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For sputtering Islanders, missing playoffs would be disaster

Islanders goaltender Thomas Greiss skates away from the

Islanders goaltender Thomas Greiss skates away from the net as Carolina Hurricanes players celebrate their overtime goal at NYCB Live's Nassau Coliseum on Saturday. Credit: Kathleen Malone-Van Dyke

However the rest of this regular season winds up for the Islanders, this much is clear: Missing the playoffs would be a disaster for the organization.

On several levels.

First is just the obvious of the wasted opportunity. The Islanders built a huge cushion with a 16-3-2 start thanks to a franchise-record 15-0-2 run. Even after a so-so December, the Islanders were on a pace for 114 points. Now, they won’t get to 100 points without another much-needed winning streak.

And this is after president and general manager Lou Lamoriello sent a conditional first-round pick in 2020 (top three protected), a second-round pick in 2020 and a conditional third-round pick in 2022 (only included if the Islanders win the Stanley Cup this season) to the Senators for Jean-Gabriel Pageau. Plus, Lamoriello sent a second-round pick in 2021, along with minor-league defenseman David Quenneville to the Devils for Andy Greene.

Acquiring those veterans was a sign the Islanders were “going for it” this season, not to mention needed reinforcements after long-term injuries to top-pair defenseman Adam Pelech and identity-setting center Casey Cizikas.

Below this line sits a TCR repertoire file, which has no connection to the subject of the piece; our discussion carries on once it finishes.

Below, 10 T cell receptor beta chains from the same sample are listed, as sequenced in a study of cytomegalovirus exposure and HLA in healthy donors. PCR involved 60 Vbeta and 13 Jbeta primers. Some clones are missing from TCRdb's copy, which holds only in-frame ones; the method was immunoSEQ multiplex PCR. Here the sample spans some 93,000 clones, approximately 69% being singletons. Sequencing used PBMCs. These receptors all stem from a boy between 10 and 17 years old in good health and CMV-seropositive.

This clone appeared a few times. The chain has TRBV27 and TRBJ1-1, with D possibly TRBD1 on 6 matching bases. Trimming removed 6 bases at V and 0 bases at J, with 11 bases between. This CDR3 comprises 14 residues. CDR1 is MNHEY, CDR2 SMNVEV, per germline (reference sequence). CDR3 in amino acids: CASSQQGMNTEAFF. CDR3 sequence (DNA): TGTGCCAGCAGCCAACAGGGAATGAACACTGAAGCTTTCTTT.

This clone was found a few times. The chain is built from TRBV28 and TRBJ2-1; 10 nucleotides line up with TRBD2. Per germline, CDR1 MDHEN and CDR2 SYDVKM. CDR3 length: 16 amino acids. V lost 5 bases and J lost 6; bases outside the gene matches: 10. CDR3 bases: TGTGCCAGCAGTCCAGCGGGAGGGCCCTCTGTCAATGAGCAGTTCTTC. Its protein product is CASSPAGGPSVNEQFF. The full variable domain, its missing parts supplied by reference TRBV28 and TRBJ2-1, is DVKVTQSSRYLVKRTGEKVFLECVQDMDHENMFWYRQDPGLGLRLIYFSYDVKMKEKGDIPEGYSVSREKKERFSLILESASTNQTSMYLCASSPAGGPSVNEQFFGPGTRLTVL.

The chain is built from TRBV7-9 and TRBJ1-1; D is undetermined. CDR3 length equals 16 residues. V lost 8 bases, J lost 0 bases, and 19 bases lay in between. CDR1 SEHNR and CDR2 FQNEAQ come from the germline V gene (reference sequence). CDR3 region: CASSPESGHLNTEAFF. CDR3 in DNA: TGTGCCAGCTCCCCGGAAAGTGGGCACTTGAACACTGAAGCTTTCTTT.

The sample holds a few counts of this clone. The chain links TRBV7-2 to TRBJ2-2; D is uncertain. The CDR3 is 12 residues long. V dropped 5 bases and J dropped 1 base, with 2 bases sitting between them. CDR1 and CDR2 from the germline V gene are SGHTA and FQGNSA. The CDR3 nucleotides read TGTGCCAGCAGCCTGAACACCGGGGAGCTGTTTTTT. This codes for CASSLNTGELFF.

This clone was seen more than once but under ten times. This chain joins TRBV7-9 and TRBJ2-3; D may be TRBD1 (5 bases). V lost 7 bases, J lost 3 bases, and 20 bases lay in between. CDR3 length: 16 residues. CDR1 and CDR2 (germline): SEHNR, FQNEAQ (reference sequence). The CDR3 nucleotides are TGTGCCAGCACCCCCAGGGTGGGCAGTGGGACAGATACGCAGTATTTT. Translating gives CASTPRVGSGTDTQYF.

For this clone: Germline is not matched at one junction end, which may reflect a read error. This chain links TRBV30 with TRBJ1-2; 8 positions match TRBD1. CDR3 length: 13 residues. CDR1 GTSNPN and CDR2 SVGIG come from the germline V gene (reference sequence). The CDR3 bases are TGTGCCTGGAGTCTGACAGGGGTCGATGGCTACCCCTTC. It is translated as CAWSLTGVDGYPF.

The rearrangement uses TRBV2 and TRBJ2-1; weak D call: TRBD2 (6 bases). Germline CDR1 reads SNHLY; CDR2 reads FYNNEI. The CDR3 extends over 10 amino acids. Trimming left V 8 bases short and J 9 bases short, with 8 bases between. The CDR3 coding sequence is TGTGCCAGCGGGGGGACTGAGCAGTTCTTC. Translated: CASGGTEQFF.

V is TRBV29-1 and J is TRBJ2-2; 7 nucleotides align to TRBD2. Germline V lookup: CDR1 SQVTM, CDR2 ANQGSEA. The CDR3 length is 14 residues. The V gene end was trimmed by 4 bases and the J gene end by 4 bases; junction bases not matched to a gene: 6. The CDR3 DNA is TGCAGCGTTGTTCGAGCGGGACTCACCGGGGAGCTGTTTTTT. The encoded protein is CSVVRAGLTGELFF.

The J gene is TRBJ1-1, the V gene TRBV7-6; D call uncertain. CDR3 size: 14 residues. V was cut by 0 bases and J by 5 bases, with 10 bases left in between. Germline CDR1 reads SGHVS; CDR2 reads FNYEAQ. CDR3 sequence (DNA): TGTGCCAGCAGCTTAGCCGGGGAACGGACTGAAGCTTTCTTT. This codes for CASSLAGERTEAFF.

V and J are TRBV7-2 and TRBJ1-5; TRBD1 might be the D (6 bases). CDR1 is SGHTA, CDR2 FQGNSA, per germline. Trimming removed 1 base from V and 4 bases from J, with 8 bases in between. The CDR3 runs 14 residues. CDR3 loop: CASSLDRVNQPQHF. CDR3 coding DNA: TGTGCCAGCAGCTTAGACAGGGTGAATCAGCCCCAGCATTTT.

A playoff miss would be a serious step back after the Islanders finished second in the Metropolitan Division last season and reached the second round of the playoffs in their first season of the Lamoriello/Barry Trotz regime, even if they did get swept by the Hurricanes.

And it would lead to questions about next season’s playoff chances, given how well the Flyers have developed in their first season under Alain Vigneault and how the Rangers have progressed with Mika Zibanejad and Artemi Panarin, the player the Islanders should have locked up. The Capitals and Alex Ovechkin and the Penguins and Sidney Crosby aren’t going anywhere, either.

A playoff miss would again highlight the Islanders need to add more scoring “pop” to their lineup, something Trotz said at last season’s breakup day. To be fair, even if the Islanders make the playoffs, this should be an offseason priority.

Lamoriello went hard after Panarin last summer. But the sides could not conclude a contract agreement and Panarin took less money to play for the Rangers.

Would Taylor Hall fit the bill? The former Hart Trophy winner certainly appears headed for unrestricted free agency after the Devils swapped him to the Coyotes as a rental.

The Islanders also need to get younger with their roster and having any combination of first-rounders Oliver Wahlstrom, Kieffer Bellows and/or Simon Holmstrom develop into a full-time NHLer would help on that front and, presumably, with the team’s scoring.

But a playoff miss would also highlight how the Islanders are locked in with the core of their roster and the long-term viability to have success with it.

Top-six forwards Anders Lee, Jordan Eberle, Josh Bailey and Brock Nelson are all signed to long-term deals. Pageau just agreed to a six-year extension. New deals are presumably coming  for impending unrestricted free agents Mathew Barzal and defenseman Ryan Pulock and Devon Toews.